OH Elections Commission Rules Against SBA List in False Advertising Complaint
Late last week, the Ohio Elections Commission ruled that US Representative Steve Driehaus (D-OH) can proceed with his complaint that the Susan B Anthony List, an anti-abortion group, is intentionally lying to distort his record. According to CNN, Driehaus seeks to prevent the Susan B. Anthony List (SBA List) from erecting four billboards claiming that he supports federally funded abortions because he voted for the national health care reform bill.
The ruling establishes that there will be another hearing in order to determine whether the SBA List has violated Ohio law. If the SBA List is found to be in violation of campaign law, which prohibits groups from making false statements in campaigns, it may face a public reprimand or prosecution resulting in fines or jail time, reports the Cincinnati Enquirer.
The Cincinnati Enquirer reports that the health care reform bill has been attacked by every major pro-life group in the country for its allowance of taxpayer-funded abortion services. However, Driehaus has been quick to emphasize that the health care bill does not introduce any new federal funding for abortion, since the 1970 Hyde Amendment permits government-funded abortions in situations of rape, incest, or to save the mother's life. CNN notes that the bill also states that abortion services must be covered by private premiums, even in government subsidized healthcare exchanges.
According to CNN, the SBA List has been specifically targeting pro-life Democrats who voted for the health care reform bill. The group has strongly condemned the Ohio Election Commission's ruling. SBA List president Marjorie Dannenfelser told the Cincinnati Enquirer that the Commission has enabled Driehaus "to achieve his strategic objective of preventing constituents from learning the truth about his vote in favor of taxpayer funding of abortion." She continued, "We will use every vehicle possible within our First Amendment rights to communicate this message to the people of...Driehaus' district between now and the hearing."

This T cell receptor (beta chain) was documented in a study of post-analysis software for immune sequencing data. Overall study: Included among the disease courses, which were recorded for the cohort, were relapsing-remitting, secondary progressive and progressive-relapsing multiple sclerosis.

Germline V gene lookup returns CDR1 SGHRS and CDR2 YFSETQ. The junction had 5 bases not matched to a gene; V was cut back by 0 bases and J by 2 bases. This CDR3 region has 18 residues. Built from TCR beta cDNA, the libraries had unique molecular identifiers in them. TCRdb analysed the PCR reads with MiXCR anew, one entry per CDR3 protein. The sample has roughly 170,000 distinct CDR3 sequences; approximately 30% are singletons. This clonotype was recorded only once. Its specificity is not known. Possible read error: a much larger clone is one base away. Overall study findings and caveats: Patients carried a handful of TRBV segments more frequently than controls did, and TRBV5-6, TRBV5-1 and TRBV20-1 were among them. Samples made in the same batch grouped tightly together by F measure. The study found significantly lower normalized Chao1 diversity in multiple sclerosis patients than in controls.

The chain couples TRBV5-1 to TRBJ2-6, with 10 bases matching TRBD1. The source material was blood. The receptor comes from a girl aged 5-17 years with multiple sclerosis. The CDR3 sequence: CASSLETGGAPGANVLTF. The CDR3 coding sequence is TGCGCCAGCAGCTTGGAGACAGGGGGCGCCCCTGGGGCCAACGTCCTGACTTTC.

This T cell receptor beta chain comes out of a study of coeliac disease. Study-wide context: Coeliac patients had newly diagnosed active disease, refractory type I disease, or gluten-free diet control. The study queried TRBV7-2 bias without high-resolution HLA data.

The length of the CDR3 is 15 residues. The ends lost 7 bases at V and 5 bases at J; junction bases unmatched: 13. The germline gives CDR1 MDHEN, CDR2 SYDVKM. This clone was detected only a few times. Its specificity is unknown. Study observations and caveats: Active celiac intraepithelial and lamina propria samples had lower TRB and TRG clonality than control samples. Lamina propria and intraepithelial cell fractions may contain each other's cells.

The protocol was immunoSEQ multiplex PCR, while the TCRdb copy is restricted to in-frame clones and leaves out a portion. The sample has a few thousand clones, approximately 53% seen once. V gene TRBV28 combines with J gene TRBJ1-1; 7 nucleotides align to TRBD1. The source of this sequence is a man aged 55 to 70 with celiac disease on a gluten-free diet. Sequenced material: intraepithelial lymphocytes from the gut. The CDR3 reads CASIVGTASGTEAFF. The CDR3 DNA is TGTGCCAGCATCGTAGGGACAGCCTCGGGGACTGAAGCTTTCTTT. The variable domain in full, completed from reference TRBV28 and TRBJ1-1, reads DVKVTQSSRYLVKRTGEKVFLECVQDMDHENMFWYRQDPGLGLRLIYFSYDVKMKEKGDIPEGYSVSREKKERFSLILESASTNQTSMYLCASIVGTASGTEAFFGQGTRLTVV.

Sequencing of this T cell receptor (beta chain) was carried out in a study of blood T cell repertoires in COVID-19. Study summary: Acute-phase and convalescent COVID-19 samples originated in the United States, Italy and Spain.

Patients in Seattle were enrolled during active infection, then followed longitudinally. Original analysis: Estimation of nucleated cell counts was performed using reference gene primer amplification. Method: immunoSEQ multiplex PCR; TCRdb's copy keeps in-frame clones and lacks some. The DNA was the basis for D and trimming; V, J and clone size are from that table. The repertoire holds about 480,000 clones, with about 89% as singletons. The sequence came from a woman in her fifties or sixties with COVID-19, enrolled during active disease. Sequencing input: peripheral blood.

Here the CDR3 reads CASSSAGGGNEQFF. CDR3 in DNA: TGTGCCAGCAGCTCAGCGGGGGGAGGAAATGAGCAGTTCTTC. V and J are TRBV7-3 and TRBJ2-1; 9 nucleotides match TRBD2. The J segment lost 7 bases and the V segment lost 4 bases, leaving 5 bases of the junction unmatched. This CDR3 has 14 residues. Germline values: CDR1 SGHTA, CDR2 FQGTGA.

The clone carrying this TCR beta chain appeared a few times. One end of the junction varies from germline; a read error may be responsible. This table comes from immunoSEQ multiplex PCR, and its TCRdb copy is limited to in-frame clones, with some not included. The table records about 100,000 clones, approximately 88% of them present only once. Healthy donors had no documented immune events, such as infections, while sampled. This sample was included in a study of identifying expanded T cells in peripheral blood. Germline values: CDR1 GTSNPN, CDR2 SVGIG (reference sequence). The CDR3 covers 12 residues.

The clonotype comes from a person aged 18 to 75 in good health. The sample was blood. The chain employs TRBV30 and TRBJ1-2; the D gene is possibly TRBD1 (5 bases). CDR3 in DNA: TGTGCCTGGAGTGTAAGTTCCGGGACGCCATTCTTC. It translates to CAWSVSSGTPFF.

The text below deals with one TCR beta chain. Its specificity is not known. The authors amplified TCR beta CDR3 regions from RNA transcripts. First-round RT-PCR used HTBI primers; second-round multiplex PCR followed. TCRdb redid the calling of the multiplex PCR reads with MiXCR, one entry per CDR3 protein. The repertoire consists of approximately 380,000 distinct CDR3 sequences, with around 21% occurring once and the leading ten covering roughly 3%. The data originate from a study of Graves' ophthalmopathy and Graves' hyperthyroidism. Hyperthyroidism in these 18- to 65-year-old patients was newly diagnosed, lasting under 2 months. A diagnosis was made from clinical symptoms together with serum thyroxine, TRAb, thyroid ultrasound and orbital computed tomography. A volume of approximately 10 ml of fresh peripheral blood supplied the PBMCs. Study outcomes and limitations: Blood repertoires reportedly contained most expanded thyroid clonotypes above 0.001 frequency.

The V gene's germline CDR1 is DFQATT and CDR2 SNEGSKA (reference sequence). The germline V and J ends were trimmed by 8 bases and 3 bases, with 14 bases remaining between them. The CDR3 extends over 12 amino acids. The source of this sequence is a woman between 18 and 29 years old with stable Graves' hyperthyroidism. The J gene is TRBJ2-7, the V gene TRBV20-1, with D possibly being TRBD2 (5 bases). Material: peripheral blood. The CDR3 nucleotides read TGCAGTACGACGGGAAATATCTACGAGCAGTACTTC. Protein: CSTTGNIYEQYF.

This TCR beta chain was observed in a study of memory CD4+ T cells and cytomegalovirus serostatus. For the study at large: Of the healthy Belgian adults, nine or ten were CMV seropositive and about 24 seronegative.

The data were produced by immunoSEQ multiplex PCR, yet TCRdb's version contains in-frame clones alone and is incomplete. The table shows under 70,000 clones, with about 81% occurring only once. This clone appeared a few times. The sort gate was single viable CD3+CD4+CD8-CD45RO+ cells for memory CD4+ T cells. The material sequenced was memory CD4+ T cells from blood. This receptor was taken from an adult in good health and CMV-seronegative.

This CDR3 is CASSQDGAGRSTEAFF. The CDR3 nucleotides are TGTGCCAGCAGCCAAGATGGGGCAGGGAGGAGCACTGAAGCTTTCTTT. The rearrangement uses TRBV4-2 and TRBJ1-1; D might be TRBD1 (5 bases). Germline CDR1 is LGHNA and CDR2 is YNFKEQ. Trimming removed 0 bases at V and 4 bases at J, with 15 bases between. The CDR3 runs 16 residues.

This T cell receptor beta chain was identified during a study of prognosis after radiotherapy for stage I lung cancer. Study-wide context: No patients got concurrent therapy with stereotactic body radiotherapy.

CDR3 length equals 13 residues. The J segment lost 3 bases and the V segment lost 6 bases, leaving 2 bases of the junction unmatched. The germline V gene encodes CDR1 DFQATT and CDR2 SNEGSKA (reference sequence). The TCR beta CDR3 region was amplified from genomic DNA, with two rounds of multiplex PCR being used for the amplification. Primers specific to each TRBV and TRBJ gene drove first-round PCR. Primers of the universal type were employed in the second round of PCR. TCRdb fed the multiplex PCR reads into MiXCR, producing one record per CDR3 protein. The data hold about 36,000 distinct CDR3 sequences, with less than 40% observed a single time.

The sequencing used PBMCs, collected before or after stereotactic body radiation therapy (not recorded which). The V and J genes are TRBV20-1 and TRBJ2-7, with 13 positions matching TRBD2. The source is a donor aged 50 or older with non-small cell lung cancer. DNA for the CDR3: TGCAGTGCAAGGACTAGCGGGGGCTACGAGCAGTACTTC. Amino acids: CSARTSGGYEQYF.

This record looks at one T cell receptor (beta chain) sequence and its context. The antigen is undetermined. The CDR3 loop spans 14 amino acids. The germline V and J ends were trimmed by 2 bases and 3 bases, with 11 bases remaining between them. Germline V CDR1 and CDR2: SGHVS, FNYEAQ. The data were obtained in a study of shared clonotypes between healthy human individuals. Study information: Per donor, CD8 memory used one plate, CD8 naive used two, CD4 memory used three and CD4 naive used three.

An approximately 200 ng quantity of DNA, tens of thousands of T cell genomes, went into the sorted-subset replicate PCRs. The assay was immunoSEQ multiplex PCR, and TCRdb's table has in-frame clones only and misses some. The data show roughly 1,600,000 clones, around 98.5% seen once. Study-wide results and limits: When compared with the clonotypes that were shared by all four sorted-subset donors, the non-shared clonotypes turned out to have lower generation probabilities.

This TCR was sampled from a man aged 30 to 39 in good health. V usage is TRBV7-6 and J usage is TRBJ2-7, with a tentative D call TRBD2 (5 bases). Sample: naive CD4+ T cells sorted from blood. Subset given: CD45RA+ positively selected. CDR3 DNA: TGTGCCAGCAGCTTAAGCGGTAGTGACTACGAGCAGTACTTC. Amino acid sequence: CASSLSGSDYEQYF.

Media Resources: CNN 10/15/10; Cincinnati Enquirer 10/14/10
8/28/2015 Alaska Court Protects Abortion Access for Low-Income Women - The Alaska Superior Court struck down a state law yesterday that would have severely limited abortion access for low-income women in Alaska.
The state's Superior Court also struck down a Department of Health and Social Services regulation that placed narrow specifications on Medicaid coverage for abortions, requiring that Medicaid-funded abortions be determined by a physician to be "medically necessary." Last year, the Center for Reproductive Rights, the American Civil Liberties Union, and Planned Parenthood sued on behalf of the Planned Parenthood of the Great Northwest, claiming that the narrow definition of "medically necessary" arbitrarily established conditions designed to restrict the ability of low-income women to access abortion services.
The law was temporarily blocked last July by an Alaskan state court judge.
Superior Court Judge John Suddock ordered yesterday that the state be blocked from implementing this regulation, ruling that it placed an undue burden on low-income women seeking abortion services in Alaska.
"By providing health care to all poor Alaskans except women who need abortions, the challenged regulation violates the state constitutional guarantee of 'equal rights, opportunities, and protection under the law'," the ruling read.
"We applaud the superior court for striing down these cruel restrictions on women's health and rights that violate the Alaska Constitution," said Chris Charbonneau, CEO of Planned Parenthood of the Great Northwest and the Hawaiian Islands. . . .
8/26/2015 Saudi Women Prepare to Vote for the First Time - The fight for gender equality is making slow but notable progress in Saudi Arabia, where women will be allowed to vote for the first time in upcoming December elections.
This shift in Saudi law came in 2011, when a royal decree announced that women would be allowed to vote and run in local elections beginning in December of 2015. . . .